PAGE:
HOLLAND, 28th NOVEMBER – 4th DECEMBER, 2016
It was a sunny and frosty morning when we, unnoticed by the world, crossed a narrow foot bridge over a small canal and entered Holland.
By contrast, we were very much noticed earlier that morning when we unzipped the tent and realized that we had camped right next to a path in the dark the previous night. It was now busy with Germans walking their dogs and they all looked surprised to us crawling out of the tent. Fortunately, they deflated our worries about strict Germans, as the only aggressive attitudes came from the dogs, while their owners greeted us with smiles and concern, asking if we weren´t cold camping out in this cold. It was a question we had gotten used to and we would reply that in our numerous sleeping bags and jackets we stayed nicely warm – and this time I challenged myself to do so in my broken German, that had recurred slightly from the depths of my brain throughout our time in the country. I kind of liked to turn down their concern as a proof of the possibility to live outdoors also in winter, because I understood their questioning. I would have thought the same not so long ago.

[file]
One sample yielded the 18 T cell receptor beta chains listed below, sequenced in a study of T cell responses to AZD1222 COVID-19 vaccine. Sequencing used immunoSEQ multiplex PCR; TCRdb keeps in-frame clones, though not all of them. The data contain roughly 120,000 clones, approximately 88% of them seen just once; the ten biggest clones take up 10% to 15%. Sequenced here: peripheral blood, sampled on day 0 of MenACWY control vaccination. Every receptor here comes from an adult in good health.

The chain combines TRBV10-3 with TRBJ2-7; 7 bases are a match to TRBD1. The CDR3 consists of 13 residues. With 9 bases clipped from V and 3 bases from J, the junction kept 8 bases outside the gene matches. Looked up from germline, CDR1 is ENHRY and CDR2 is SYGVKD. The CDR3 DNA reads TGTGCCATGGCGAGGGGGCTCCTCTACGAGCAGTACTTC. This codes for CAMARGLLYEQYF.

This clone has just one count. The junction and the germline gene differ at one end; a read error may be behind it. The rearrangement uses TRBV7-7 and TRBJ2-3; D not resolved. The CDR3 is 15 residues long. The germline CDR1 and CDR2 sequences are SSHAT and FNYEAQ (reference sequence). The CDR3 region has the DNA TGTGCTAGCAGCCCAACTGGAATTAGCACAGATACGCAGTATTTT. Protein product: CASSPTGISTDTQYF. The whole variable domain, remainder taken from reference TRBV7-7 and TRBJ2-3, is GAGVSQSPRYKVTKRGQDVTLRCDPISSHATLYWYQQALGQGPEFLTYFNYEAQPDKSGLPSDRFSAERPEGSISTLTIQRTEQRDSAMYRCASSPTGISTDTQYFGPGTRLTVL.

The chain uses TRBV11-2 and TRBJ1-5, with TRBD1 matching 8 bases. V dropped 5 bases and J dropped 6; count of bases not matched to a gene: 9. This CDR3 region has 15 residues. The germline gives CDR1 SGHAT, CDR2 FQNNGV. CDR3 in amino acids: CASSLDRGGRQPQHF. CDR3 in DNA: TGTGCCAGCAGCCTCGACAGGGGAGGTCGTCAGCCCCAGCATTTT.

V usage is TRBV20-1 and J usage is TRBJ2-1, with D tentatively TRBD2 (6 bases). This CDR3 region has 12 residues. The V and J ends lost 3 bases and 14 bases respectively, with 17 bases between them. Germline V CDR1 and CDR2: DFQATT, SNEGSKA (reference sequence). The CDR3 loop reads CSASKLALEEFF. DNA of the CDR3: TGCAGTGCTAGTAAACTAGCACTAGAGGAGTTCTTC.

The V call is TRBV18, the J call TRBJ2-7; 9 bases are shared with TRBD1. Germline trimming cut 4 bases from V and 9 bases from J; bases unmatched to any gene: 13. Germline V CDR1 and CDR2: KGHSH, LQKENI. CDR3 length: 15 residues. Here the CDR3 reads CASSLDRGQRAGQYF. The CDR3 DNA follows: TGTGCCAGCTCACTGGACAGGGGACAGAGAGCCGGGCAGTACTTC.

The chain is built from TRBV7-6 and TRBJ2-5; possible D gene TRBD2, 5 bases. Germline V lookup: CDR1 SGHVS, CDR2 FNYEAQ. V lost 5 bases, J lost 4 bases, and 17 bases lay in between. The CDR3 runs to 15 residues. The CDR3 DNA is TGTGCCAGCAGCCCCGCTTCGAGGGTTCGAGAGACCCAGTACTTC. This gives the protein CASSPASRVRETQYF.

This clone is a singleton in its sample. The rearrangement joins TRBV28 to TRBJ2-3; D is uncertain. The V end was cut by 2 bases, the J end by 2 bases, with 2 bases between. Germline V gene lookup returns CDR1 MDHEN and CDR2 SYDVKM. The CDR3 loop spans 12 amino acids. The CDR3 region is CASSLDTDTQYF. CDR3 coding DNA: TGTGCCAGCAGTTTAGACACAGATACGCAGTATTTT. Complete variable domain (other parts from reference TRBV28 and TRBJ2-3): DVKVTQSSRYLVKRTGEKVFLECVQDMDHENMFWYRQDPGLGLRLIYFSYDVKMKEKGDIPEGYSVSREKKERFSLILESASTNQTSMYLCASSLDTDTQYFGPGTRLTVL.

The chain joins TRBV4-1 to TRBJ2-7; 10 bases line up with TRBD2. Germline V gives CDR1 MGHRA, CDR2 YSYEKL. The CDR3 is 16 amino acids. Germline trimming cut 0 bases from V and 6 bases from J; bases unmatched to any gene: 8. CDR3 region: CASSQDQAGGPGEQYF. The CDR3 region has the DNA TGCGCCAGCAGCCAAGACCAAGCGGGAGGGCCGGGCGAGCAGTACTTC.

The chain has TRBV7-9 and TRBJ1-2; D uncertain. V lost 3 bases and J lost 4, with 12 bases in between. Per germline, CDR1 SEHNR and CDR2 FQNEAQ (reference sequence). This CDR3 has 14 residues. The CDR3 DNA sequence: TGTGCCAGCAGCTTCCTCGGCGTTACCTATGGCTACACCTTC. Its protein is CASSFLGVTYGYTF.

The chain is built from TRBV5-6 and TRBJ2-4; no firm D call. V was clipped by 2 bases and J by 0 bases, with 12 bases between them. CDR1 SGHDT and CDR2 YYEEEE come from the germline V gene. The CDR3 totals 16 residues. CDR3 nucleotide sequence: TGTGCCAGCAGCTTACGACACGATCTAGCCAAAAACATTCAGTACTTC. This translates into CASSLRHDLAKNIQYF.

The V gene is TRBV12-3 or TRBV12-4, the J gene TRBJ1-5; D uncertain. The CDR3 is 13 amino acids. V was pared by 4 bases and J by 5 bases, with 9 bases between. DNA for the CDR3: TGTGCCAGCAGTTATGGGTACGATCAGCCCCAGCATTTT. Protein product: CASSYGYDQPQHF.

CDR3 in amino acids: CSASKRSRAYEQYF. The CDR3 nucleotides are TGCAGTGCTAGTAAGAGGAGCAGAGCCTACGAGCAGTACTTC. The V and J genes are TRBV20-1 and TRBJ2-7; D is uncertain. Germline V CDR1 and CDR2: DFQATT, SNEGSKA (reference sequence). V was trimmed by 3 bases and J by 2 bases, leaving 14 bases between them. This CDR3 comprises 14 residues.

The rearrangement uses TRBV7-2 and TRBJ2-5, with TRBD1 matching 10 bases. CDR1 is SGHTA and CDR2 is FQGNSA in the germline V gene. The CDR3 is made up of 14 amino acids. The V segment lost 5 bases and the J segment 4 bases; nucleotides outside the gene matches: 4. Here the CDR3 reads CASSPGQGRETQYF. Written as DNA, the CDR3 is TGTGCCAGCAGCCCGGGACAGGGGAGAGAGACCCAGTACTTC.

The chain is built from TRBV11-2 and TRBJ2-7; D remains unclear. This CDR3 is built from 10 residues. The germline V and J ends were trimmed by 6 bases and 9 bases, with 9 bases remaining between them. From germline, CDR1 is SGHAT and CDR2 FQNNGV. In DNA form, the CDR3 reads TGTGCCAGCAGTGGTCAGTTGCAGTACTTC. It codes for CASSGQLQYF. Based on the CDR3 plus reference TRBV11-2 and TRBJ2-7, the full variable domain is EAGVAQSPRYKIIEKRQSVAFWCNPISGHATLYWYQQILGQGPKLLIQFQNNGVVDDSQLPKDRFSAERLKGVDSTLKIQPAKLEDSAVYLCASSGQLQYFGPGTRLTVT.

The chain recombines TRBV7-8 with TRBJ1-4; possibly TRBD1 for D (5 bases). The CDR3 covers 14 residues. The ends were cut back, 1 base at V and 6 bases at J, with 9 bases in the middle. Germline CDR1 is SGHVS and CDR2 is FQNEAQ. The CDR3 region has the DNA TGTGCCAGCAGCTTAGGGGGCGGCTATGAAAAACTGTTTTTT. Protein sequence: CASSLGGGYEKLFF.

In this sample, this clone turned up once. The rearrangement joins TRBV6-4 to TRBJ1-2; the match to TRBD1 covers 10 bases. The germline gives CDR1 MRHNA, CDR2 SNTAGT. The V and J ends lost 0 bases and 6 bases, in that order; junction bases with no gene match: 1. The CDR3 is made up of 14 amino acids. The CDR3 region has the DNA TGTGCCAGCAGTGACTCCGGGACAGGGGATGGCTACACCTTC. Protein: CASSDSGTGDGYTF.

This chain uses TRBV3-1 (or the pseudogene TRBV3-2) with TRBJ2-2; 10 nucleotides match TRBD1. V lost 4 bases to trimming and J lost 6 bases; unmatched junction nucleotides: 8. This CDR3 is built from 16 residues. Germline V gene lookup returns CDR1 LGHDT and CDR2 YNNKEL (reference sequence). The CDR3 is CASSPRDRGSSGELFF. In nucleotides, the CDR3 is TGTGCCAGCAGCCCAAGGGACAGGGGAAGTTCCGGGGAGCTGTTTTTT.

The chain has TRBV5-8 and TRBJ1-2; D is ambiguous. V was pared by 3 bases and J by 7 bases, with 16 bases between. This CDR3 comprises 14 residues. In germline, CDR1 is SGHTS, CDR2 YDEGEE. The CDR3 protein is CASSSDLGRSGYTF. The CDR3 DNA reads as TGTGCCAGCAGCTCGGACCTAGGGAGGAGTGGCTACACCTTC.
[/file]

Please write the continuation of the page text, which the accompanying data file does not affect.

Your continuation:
Having crossed the border I could bury my German language skills in my brain again and instead entertain myself with Dutch, a language of which I knew nothing and yet somehow felt I understood. It came across as a charming cross between Danish, English and German and both the spelling and sound of it often made me smile.